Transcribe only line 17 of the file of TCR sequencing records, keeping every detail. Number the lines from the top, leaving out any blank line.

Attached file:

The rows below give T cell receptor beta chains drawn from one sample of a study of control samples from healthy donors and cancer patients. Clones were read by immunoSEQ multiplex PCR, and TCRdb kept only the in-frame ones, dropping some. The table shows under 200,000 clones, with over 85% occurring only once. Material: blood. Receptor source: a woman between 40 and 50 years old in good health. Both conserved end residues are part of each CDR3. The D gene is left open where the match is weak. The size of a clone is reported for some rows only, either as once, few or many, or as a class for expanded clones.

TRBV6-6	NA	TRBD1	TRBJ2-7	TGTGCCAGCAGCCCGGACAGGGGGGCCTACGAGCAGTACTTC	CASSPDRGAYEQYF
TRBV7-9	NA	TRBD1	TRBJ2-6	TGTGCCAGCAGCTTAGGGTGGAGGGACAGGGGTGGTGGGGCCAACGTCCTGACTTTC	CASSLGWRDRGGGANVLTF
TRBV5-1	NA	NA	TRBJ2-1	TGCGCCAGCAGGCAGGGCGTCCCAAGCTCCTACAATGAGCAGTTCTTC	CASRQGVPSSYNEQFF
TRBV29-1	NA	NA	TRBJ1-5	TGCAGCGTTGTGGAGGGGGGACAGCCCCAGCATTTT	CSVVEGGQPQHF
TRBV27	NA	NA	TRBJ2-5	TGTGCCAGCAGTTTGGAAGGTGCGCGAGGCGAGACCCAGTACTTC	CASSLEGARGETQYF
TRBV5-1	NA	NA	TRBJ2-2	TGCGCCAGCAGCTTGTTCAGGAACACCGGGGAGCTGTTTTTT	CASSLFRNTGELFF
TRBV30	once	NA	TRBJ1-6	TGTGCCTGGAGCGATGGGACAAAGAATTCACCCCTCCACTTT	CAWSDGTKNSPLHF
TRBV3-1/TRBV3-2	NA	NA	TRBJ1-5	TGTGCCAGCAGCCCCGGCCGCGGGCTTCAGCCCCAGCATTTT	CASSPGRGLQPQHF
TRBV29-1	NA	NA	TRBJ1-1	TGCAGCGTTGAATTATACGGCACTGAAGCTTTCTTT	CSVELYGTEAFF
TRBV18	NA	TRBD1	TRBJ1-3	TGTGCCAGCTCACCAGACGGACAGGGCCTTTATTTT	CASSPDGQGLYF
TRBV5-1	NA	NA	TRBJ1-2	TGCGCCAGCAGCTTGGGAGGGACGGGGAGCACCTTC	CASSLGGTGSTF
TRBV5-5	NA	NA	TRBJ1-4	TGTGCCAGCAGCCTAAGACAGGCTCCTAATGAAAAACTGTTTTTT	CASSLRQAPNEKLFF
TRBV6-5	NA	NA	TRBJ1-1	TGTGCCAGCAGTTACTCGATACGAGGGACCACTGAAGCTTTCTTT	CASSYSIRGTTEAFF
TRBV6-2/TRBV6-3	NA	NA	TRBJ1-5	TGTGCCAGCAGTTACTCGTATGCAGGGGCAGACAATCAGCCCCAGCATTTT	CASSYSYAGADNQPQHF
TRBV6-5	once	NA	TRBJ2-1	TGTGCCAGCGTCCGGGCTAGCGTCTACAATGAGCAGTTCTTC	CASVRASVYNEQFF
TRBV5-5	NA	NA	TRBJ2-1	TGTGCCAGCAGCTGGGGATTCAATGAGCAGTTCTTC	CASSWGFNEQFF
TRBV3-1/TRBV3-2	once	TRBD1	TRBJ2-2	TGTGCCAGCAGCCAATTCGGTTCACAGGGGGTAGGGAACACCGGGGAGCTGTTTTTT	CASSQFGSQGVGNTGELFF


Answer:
TRBV5-5	NA	NA	TRBJ2-1	TGTGCCAGCAGCTGGGGATTCAATGAGCAGTTCTTC	CASSWGFNEQFF